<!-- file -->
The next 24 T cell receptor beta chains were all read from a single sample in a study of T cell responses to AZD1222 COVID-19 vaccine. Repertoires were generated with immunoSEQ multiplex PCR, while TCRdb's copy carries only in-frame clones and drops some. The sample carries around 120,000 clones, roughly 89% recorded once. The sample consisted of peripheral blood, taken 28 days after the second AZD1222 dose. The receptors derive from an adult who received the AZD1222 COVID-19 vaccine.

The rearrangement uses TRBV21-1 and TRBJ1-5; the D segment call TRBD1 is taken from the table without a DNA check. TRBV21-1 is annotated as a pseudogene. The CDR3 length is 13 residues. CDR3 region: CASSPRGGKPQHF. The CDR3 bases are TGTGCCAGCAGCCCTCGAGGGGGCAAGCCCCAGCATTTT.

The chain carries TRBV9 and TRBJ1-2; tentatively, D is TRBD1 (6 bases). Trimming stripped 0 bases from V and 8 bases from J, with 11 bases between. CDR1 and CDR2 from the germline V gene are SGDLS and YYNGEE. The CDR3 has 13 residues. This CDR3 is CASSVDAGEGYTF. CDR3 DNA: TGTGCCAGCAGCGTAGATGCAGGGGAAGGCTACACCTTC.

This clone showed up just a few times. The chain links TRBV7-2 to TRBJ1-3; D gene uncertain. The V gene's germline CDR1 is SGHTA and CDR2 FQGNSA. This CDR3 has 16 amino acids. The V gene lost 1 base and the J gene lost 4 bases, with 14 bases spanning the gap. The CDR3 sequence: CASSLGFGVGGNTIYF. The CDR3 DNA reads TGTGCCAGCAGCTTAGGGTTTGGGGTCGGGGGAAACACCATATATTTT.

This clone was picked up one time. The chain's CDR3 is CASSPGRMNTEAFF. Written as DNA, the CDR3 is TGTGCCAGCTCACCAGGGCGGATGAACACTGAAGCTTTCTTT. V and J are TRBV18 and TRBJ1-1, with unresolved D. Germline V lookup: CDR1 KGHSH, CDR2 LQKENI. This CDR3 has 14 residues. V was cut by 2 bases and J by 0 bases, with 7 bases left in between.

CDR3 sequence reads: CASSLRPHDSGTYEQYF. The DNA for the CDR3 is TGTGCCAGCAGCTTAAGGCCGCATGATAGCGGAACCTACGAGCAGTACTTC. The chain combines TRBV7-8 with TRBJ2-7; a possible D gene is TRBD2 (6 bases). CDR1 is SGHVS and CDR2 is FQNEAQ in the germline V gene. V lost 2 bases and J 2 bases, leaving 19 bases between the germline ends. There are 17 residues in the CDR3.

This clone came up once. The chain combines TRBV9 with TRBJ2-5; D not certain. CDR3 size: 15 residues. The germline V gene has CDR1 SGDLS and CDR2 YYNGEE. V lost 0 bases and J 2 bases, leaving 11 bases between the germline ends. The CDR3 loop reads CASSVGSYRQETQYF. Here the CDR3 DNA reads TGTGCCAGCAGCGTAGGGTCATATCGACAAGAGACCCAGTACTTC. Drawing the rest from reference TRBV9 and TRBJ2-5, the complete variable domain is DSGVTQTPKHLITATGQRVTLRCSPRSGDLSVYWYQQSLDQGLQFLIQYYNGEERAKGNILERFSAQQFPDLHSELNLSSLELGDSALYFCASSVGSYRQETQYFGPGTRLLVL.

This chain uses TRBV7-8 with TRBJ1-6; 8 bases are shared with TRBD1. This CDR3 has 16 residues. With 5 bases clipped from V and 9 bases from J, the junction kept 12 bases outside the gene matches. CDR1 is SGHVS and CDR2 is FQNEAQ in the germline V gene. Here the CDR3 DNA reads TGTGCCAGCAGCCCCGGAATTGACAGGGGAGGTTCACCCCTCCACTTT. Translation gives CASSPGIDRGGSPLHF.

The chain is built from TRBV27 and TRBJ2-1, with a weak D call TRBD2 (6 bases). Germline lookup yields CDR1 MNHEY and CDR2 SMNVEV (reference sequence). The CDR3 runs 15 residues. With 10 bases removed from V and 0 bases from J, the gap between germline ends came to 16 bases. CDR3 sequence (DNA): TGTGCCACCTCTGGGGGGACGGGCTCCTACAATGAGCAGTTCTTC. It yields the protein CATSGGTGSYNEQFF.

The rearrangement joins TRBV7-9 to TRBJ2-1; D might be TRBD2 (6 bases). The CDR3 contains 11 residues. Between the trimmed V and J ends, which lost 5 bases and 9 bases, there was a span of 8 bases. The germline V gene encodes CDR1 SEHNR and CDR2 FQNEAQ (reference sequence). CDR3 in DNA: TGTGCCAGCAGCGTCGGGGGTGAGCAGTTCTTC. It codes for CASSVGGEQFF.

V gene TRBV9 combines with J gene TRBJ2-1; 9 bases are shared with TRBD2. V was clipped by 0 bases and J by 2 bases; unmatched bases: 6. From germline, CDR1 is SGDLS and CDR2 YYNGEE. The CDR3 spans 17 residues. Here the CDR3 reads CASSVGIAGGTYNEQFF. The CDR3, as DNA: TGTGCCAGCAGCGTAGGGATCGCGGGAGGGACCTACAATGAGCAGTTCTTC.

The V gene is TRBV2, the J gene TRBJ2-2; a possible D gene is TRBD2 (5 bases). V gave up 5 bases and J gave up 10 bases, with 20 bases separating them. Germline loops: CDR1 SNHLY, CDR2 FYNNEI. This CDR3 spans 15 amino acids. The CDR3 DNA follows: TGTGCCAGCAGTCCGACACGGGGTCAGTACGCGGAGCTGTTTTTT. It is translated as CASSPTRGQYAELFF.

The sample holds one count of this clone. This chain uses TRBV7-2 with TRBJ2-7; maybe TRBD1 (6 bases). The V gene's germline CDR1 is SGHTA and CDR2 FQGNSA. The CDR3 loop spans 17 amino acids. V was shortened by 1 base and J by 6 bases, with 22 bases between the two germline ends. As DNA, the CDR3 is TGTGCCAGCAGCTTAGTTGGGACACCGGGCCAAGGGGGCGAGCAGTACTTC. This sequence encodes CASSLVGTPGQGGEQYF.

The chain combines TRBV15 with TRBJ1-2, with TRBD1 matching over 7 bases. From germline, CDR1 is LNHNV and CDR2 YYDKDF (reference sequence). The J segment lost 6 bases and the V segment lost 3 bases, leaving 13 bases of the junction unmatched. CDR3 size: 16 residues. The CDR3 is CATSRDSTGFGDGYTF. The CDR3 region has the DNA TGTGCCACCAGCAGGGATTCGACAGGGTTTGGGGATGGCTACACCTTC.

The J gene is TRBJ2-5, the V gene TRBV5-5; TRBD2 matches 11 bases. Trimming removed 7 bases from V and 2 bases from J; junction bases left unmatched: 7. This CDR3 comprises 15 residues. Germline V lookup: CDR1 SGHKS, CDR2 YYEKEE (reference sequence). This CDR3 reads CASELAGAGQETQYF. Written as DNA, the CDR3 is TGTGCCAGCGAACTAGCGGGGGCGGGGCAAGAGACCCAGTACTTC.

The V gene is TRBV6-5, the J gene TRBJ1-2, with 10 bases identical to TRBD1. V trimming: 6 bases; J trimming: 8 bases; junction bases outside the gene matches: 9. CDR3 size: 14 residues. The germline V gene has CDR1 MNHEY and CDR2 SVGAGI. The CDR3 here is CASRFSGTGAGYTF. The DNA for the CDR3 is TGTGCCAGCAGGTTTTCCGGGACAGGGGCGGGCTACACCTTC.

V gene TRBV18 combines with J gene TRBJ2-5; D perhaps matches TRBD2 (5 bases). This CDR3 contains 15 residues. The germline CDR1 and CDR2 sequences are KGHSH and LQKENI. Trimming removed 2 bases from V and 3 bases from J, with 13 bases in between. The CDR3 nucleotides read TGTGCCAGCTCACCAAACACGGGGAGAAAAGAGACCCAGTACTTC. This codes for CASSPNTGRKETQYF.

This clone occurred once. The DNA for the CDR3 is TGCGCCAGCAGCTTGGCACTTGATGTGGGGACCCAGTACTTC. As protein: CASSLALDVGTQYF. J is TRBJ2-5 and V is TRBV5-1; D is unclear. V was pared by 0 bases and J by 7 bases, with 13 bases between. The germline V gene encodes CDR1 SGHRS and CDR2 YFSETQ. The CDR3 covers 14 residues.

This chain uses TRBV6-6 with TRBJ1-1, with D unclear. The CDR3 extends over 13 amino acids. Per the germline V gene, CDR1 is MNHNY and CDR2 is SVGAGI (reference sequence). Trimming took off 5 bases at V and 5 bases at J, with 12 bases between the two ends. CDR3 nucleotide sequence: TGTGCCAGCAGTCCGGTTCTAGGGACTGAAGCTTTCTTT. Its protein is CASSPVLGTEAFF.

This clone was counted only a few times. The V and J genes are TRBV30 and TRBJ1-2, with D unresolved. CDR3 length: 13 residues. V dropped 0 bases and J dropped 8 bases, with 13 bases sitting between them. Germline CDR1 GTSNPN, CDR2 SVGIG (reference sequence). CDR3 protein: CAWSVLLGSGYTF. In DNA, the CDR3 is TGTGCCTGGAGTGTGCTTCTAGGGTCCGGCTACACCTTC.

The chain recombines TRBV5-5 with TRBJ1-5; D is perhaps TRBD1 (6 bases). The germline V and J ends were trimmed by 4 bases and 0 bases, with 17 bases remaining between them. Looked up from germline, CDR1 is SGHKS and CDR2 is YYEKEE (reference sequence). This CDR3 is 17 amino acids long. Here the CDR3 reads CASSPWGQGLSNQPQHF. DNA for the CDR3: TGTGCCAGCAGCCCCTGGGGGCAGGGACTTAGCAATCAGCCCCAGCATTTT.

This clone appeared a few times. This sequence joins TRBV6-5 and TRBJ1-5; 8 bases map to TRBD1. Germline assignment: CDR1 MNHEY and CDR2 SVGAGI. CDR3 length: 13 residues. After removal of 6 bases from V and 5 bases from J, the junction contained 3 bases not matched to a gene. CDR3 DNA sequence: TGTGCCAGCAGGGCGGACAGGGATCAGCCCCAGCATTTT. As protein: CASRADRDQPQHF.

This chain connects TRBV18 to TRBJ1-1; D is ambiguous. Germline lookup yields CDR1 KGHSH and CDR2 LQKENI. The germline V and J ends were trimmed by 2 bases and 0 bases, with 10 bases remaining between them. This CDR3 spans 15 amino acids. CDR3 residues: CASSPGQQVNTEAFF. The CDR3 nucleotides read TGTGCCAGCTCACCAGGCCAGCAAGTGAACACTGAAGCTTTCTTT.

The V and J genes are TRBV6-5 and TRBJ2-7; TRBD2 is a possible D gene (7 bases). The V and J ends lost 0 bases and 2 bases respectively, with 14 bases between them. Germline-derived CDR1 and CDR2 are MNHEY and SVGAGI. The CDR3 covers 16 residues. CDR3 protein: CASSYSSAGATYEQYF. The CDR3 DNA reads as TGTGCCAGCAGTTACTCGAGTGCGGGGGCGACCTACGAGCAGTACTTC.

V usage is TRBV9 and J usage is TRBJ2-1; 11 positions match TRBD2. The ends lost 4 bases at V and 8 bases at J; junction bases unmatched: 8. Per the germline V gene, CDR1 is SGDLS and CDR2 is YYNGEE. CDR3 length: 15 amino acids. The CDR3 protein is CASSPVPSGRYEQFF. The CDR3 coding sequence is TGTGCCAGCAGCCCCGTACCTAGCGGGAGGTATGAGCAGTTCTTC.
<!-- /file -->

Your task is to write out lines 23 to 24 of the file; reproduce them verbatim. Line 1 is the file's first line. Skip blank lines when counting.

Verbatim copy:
This chain connects TRBV18 to TRBJ1-1; D is ambiguous. Germline lookup yields CDR1 KGHSH and CDR2 LQKENI. The germline V and J ends were trimmed by 2 bases and 0 bases, with 10 bases remaining between them. This CDR3 spans 15 amino acids. CDR3 residues: CASSPGQQVNTEAFF. The CDR3 nucleotides read TGTGCCAGCTCACCAGGCCAGCAAGTGAACACTGAAGCTTTCTTT.

The V and J genes are TRBV6-5 and TRBJ2-7; TRBD2 is a possible D gene (7 bases). The V and J ends lost 0 bases and 2 bases respectively, with 14 bases between them. Germline-derived CDR1 and CDR2 are MNHEY and SVGAGI. The CDR3 covers 16 residues. CDR3 protein: CASSYSSAGATYEQYF. The CDR3 DNA reads as TGTGCCAGCAGTTACTCGAGTGCGGGGGCGACCTACGAGCAGTACTTC.